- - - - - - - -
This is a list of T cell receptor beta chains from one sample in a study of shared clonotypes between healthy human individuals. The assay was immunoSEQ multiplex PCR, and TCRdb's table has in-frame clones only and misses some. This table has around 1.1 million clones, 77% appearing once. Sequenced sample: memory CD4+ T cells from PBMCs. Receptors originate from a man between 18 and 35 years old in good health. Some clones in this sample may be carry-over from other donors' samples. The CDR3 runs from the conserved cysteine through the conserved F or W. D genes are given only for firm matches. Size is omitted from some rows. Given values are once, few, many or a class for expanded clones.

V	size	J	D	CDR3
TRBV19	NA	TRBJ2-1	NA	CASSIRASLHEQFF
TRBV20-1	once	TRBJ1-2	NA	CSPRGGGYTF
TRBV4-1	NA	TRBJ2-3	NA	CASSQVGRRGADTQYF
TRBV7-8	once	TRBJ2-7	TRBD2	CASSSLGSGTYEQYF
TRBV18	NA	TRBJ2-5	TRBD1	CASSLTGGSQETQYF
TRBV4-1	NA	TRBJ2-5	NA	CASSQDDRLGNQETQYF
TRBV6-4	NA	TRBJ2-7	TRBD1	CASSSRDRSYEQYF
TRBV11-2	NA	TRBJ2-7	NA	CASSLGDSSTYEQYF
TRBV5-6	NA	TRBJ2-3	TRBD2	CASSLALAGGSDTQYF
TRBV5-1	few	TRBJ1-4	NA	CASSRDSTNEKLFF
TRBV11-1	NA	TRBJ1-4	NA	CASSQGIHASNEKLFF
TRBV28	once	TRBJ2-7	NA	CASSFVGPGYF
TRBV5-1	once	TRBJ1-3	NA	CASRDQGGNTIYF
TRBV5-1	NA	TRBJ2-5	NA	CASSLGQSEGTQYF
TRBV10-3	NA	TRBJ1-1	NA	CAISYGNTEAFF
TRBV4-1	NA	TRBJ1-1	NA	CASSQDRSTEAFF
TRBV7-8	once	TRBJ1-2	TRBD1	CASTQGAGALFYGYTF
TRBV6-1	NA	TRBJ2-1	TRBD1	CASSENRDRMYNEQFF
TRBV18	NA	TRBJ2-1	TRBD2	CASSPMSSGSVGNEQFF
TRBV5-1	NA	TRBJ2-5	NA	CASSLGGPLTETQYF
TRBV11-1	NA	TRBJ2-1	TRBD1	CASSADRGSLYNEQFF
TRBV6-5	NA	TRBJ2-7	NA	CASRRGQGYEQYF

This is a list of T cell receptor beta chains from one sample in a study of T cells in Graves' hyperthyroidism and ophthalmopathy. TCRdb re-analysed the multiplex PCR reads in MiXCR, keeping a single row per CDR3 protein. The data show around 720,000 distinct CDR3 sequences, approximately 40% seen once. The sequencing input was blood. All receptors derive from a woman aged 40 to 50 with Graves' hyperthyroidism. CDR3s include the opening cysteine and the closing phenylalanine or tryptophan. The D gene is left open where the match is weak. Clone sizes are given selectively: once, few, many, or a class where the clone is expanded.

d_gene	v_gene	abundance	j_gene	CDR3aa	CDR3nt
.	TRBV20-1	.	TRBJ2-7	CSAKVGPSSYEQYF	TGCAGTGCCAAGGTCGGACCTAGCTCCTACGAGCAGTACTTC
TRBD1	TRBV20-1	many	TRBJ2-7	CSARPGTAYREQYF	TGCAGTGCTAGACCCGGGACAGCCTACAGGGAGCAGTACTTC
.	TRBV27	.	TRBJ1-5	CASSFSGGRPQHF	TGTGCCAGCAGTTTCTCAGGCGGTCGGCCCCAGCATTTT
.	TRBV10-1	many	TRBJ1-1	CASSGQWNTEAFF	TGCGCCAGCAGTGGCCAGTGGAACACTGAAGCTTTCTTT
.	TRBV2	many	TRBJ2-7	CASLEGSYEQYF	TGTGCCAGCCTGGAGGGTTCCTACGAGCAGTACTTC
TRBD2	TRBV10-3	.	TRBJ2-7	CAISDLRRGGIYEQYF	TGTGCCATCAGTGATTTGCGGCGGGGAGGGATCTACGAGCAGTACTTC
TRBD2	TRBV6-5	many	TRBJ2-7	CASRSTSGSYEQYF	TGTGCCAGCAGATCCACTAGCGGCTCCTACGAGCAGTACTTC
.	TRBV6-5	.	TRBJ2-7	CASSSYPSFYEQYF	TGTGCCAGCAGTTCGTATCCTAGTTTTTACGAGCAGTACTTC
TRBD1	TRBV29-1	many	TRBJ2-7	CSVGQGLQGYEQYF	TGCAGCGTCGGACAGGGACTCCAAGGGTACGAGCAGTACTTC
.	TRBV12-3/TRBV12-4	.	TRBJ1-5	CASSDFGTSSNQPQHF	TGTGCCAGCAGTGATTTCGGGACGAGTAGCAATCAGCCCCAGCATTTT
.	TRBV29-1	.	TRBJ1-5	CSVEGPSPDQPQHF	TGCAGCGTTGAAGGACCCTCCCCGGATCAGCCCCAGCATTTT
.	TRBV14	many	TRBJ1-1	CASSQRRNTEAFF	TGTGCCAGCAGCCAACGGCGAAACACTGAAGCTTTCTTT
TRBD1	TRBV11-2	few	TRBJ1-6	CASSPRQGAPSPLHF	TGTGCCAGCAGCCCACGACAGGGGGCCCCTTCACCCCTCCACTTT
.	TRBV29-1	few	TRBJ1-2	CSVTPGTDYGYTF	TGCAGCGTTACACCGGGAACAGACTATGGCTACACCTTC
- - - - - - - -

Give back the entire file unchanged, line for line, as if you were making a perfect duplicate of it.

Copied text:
This is a list of T cell receptor beta chains from one sample in a study of shared clonotypes between healthy human individuals. The assay was immunoSEQ multiplex PCR, and TCRdb's table has in-frame clones only and misses some. This table has around 1.1 million clones, 77% appearing once. Sequenced sample: memory CD4+ T cells from PBMCs. Receptors originate from a man between 18 and 35 years old in good health. Some clones in this sample may be carry-over from other donors' samples. The CDR3 runs from the conserved cysteine through the conserved F or W. D genes are given only for firm matches. Size is omitted from some rows. Given values are once, few, many or a class for expanded clones.

V	size	J	D	CDR3
TRBV19	NA	TRBJ2-1	NA	CASSIRASLHEQFF
TRBV20-1	once	TRBJ1-2	NA	CSPRGGGYTF
TRBV4-1	NA	TRBJ2-3	NA	CASSQVGRRGADTQYF
TRBV7-8	once	TRBJ2-7	TRBD2	CASSSLGSGTYEQYF
TRBV18	NA	TRBJ2-5	TRBD1	CASSLTGGSQETQYF
TRBV4-1	NA	TRBJ2-5	NA	CASSQDDRLGNQETQYF
TRBV6-4	NA	TRBJ2-7	TRBD1	CASSSRDRSYEQYF
TRBV11-2	NA	TRBJ2-7	NA	CASSLGDSSTYEQYF
TRBV5-6	NA	TRBJ2-3	TRBD2	CASSLALAGGSDTQYF
TRBV5-1	few	TRBJ1-4	NA	CASSRDSTNEKLFF
TRBV11-1	NA	TRBJ1-4	NA	CASSQGIHASNEKLFF
TRBV28	once	TRBJ2-7	NA	CASSFVGPGYF
TRBV5-1	once	TRBJ1-3	NA	CASRDQGGNTIYF
TRBV5-1	NA	TRBJ2-5	NA	CASSLGQSEGTQYF
TRBV10-3	NA	TRBJ1-1	NA	CAISYGNTEAFF
TRBV4-1	NA	TRBJ1-1	NA	CASSQDRSTEAFF
TRBV7-8	once	TRBJ1-2	TRBD1	CASTQGAGALFYGYTF
TRBV6-1	NA	TRBJ2-1	TRBD1	CASSENRDRMYNEQFF
TRBV18	NA	TRBJ2-1	TRBD2	CASSPMSSGSVGNEQFF
TRBV5-1	NA	TRBJ2-5	NA	CASSLGGPLTETQYF
TRBV11-1	NA	TRBJ2-1	TRBD1	CASSADRGSLYNEQFF
TRBV6-5	NA	TRBJ2-7	NA	CASRRGQGYEQYF

This is a list of T cell receptor beta chains from one sample in a study of T cells in Graves' hyperthyroidism and ophthalmopathy. TCRdb re-analysed the multiplex PCR reads in MiXCR, keeping a single row per CDR3 protein. The data show around 720,000 distinct CDR3 sequences, approximately 40% seen once. The sequencing input was blood. All receptors derive from a woman aged 40 to 50 with Graves' hyperthyroidism. CDR3s include the opening cysteine and the closing phenylalanine or tryptophan. The D gene is left open where the match is weak. Clone sizes are given selectively: once, few, many, or a class where the clone is expanded.

d_gene	v_gene	abundance	j_gene	CDR3aa	CDR3nt
.	TRBV20-1	.	TRBJ2-7	CSAKVGPSSYEQYF	TGCAGTGCCAAGGTCGGACCTAGCTCCTACGAGCAGTACTTC
TRBD1	TRBV20-1	many	TRBJ2-7	CSARPGTAYREQYF	TGCAGTGCTAGACCCGGGACAGCCTACAGGGAGCAGTACTTC
.	TRBV27	.	TRBJ1-5	CASSFSGGRPQHF	TGTGCCAGCAGTTTCTCAGGCGGTCGGCCCCAGCATTTT
.	TRBV10-1	many	TRBJ1-1	CASSGQWNTEAFF	TGCGCCAGCAGTGGCCAGTGGAACACTGAAGCTTTCTTT
.	TRBV2	many	TRBJ2-7	CASLEGSYEQYF	TGTGCCAGCCTGGAGGGTTCCTACGAGCAGTACTTC
TRBD2	TRBV10-3	.	TRBJ2-7	CAISDLRRGGIYEQYF	TGTGCCATCAGTGATTTGCGGCGGGGAGGGATCTACGAGCAGTACTTC
TRBD2	TRBV6-5	many	TRBJ2-7	CASRSTSGSYEQYF	TGTGCCAGCAGATCCACTAGCGGCTCCTACGAGCAGTACTTC
.	TRBV6-5	.	TRBJ2-7	CASSSYPSFYEQYF	TGTGCCAGCAGTTCGTATCCTAGTTTTTACGAGCAGTACTTC
TRBD1	TRBV29-1	many	TRBJ2-7	CSVGQGLQGYEQYF	TGCAGCGTCGGACAGGGACTCCAAGGGTACGAGCAGTACTTC
.	TRBV12-3/TRBV12-4	.	TRBJ1-5	CASSDFGTSSNQPQHF	TGTGCCAGCAGTGATTTCGGGACGAGTAGCAATCAGCCCCAGCATTTT
.	TRBV29-1	.	TRBJ1-5	CSVEGPSPDQPQHF	TGCAGCGTTGAAGGACCCTCCCCGGATCAGCCCCAGCATTTT
.	TRBV14	many	TRBJ1-1	CASSQRRNTEAFF	TGTGCCAGCAGCCAACGGCGAAACACTGAAGCTTTCTTT
TRBD1	TRBV11-2	few	TRBJ1-6	CASSPRQGAPSPLHF	TGTGCCAGCAGCCCACGACAGGGGGCCCCTTCACCCCTCCACTTT
.	TRBV29-1	few	TRBJ1-2	CSVTPGTDYGYTF	TGCAGCGTTACACCGGGAACAGACTATGGCTACACCTTC